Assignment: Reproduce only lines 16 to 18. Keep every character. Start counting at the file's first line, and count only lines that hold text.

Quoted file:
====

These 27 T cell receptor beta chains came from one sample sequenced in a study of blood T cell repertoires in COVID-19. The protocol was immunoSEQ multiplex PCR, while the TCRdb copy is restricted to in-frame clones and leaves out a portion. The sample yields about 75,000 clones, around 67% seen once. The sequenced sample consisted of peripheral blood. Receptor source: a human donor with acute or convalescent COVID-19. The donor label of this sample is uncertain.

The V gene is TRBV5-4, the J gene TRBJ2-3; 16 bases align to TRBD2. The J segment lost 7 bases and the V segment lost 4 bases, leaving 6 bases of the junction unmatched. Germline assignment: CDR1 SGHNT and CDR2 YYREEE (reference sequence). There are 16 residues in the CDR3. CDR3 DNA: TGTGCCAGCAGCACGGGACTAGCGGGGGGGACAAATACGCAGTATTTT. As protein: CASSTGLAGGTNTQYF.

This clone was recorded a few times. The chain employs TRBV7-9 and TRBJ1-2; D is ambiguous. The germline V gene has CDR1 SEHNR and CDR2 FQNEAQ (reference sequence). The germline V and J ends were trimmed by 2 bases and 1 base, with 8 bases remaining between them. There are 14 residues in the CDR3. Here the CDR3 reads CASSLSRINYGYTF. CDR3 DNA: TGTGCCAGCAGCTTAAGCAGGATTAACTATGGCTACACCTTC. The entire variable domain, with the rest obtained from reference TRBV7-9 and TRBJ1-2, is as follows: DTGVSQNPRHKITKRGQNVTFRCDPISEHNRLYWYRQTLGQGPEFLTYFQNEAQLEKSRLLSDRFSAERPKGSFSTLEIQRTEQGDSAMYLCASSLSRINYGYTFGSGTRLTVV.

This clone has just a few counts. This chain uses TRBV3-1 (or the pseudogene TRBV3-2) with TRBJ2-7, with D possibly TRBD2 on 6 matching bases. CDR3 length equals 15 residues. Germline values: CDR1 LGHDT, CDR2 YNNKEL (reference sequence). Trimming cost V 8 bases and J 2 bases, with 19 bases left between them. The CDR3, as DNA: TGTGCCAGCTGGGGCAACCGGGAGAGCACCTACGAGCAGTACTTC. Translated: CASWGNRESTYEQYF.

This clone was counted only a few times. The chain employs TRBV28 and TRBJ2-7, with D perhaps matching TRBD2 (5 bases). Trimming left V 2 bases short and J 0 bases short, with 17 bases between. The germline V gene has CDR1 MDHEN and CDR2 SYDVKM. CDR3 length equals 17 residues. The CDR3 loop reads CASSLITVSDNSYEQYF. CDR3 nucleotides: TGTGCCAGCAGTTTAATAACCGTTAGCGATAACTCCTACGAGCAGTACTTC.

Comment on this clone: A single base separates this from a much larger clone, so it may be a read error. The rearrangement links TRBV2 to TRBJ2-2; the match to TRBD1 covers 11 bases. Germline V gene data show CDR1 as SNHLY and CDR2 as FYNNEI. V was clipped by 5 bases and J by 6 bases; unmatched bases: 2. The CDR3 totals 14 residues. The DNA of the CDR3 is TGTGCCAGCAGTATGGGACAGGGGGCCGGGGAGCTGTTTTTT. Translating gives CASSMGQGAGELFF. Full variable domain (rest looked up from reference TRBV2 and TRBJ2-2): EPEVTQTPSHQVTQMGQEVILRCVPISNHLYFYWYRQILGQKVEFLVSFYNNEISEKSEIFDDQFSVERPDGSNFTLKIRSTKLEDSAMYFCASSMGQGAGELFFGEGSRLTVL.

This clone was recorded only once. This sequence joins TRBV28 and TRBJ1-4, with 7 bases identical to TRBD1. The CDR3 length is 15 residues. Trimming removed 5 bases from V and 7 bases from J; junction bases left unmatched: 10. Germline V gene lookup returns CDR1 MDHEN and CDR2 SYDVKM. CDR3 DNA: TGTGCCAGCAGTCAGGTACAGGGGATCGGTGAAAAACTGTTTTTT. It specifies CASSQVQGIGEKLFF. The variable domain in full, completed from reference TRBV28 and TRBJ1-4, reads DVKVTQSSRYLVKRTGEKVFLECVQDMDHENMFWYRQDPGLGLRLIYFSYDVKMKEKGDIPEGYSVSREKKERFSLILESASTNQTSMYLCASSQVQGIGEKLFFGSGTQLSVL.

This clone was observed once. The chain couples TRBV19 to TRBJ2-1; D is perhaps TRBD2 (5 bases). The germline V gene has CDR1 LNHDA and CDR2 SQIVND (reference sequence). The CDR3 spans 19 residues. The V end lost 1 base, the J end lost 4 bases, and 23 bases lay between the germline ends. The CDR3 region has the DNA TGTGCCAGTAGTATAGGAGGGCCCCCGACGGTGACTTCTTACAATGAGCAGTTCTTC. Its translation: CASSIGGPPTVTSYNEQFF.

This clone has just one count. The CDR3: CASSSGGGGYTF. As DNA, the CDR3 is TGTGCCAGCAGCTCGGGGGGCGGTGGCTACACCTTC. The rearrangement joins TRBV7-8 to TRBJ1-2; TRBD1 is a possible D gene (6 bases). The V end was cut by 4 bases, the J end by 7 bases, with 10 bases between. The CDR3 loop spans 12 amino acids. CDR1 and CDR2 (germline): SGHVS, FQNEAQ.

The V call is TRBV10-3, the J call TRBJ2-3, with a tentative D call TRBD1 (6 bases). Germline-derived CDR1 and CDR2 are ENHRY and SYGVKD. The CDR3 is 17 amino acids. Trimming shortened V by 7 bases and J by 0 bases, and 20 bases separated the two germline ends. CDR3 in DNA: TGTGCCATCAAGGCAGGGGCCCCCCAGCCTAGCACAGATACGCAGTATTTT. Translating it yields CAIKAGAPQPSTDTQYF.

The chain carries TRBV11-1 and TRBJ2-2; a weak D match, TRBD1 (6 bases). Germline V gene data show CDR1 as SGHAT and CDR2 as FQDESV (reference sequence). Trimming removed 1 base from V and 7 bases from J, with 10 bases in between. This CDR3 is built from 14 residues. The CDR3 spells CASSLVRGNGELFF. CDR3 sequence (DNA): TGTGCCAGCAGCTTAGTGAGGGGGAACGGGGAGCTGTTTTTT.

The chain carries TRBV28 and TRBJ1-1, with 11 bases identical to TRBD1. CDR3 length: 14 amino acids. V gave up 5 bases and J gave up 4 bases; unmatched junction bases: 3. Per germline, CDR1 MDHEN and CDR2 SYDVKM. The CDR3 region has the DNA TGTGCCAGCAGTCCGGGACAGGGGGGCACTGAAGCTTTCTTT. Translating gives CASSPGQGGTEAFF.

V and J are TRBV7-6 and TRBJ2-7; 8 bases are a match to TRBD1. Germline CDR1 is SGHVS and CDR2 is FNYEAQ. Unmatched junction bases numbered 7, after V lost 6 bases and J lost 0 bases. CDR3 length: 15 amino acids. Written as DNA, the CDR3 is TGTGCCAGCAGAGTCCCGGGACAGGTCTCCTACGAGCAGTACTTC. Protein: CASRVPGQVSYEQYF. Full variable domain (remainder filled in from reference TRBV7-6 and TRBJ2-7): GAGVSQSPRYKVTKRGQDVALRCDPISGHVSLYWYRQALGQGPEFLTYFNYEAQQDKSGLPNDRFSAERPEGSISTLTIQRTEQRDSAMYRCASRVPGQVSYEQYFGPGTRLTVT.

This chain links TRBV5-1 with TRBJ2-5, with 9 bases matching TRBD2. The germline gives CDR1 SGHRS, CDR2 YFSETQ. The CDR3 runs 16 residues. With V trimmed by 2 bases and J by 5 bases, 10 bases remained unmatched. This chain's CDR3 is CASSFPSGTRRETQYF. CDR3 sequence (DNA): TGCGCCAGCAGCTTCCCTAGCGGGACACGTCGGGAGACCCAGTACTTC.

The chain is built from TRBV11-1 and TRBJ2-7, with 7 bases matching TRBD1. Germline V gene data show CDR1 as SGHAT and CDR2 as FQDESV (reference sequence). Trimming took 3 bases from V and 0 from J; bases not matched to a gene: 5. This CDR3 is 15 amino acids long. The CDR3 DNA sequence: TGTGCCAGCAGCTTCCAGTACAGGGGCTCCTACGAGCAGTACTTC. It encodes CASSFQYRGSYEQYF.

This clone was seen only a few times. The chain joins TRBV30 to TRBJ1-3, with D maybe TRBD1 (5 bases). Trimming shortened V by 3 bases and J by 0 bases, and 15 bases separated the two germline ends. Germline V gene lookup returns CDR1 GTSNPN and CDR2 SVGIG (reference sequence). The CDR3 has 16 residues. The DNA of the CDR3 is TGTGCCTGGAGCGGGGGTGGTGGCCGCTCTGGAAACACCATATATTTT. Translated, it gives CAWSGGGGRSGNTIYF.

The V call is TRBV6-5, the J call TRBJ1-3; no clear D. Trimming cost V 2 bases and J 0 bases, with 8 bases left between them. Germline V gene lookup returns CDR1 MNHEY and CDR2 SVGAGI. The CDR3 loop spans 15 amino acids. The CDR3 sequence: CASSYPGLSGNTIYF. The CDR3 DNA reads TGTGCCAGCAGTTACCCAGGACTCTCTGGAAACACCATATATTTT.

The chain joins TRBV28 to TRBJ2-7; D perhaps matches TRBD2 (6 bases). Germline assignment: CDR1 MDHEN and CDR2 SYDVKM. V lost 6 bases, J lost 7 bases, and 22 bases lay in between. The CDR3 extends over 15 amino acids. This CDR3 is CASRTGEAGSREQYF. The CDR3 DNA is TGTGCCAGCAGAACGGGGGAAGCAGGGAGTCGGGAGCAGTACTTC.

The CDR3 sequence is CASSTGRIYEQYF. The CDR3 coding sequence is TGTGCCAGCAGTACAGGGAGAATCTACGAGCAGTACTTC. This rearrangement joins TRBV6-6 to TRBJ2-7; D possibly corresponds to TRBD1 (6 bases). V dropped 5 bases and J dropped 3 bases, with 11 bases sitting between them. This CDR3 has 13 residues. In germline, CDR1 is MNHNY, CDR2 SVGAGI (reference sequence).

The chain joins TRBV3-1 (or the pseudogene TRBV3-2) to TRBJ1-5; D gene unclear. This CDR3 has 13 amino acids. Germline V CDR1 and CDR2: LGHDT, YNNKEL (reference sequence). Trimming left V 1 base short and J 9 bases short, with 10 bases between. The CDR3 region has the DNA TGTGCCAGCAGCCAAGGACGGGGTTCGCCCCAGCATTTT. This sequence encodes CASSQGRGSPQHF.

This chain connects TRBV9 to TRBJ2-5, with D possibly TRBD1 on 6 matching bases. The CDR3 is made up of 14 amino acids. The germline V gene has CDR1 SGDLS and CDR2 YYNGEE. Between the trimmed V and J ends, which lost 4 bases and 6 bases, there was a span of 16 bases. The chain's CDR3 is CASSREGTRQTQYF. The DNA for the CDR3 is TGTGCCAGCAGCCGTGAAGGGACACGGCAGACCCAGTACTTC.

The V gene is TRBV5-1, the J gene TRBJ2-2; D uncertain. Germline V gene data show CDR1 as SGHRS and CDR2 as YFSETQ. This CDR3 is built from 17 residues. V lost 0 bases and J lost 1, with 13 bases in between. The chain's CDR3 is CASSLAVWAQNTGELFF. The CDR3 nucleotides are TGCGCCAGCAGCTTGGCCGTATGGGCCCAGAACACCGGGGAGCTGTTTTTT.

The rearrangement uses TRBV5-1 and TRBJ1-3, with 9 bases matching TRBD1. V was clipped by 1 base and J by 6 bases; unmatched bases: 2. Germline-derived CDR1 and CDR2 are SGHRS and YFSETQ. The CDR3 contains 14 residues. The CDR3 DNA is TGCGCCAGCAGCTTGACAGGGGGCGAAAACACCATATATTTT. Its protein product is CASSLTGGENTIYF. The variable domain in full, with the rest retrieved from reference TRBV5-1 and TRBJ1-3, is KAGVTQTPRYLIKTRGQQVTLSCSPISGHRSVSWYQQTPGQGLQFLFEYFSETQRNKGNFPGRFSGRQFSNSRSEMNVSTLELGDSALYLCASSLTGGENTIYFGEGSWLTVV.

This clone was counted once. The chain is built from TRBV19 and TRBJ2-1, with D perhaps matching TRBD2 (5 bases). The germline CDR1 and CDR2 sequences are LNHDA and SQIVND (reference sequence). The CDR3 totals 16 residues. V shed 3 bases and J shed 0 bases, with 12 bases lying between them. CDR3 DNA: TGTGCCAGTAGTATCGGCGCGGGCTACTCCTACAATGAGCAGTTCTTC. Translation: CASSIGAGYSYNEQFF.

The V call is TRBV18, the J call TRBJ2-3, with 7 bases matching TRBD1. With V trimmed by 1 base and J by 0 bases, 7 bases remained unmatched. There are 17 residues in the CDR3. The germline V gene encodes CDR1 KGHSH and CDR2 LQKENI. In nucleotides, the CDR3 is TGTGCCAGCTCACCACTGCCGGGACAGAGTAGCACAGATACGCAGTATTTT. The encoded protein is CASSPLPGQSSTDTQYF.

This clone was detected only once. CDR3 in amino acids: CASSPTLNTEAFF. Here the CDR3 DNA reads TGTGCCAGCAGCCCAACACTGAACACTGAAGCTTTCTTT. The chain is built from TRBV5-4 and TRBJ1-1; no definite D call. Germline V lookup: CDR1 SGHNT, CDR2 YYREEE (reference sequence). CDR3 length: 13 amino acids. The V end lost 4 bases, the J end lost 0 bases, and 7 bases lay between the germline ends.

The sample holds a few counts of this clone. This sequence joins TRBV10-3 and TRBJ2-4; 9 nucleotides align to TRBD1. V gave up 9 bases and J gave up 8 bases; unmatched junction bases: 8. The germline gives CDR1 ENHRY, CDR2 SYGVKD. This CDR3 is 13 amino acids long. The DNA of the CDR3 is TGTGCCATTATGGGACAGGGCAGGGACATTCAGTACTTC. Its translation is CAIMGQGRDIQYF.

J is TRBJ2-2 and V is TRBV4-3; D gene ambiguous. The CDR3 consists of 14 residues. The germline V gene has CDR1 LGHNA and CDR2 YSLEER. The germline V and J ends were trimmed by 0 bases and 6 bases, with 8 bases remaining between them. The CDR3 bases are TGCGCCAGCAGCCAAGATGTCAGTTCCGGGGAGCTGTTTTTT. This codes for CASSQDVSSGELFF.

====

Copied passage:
This clone was seen only a few times. The chain joins TRBV30 to TRBJ1-3, with D maybe TRBD1 (5 bases). Trimming shortened V by 3 bases and J by 0 bases, and 15 bases separated the two germline ends. Germline V gene lookup returns CDR1 GTSNPN and CDR2 SVGIG (reference sequence). The CDR3 has 16 residues. The DNA of the CDR3 is TGTGCCTGGAGCGGGGGTGGTGGCCGCTCTGGAAACACCATATATTTT. Translated, it gives CAWSGGGGRSGNTIYF.

The V call is TRBV6-5, the J call TRBJ1-3; no clear D. Trimming cost V 2 bases and J 0 bases, with 8 bases left between them. Germline V gene lookup returns CDR1 MNHEY and CDR2 SVGAGI. The CDR3 loop spans 15 amino acids. The CDR3 sequence: CASSYPGLSGNTIYF. The CDR3 DNA reads TGTGCCAGCAGTTACCCAGGACTCTCTGGAAACACCATATATTTT.

The chain joins TRBV28 to TRBJ2-7; D perhaps matches TRBD2 (6 bases). Germline assignment: CDR1 MDHEN and CDR2 SYDVKM. V lost 6 bases, J lost 7 bases, and 22 bases lay in between. The CDR3 extends over 15 amino acids. This CDR3 is CASRTGEAGSREQYF. The CDR3 DNA is TGTGCCAGCAGAACGGGGGAAGCAGGGAGTCGGGAGCAGTACTTC.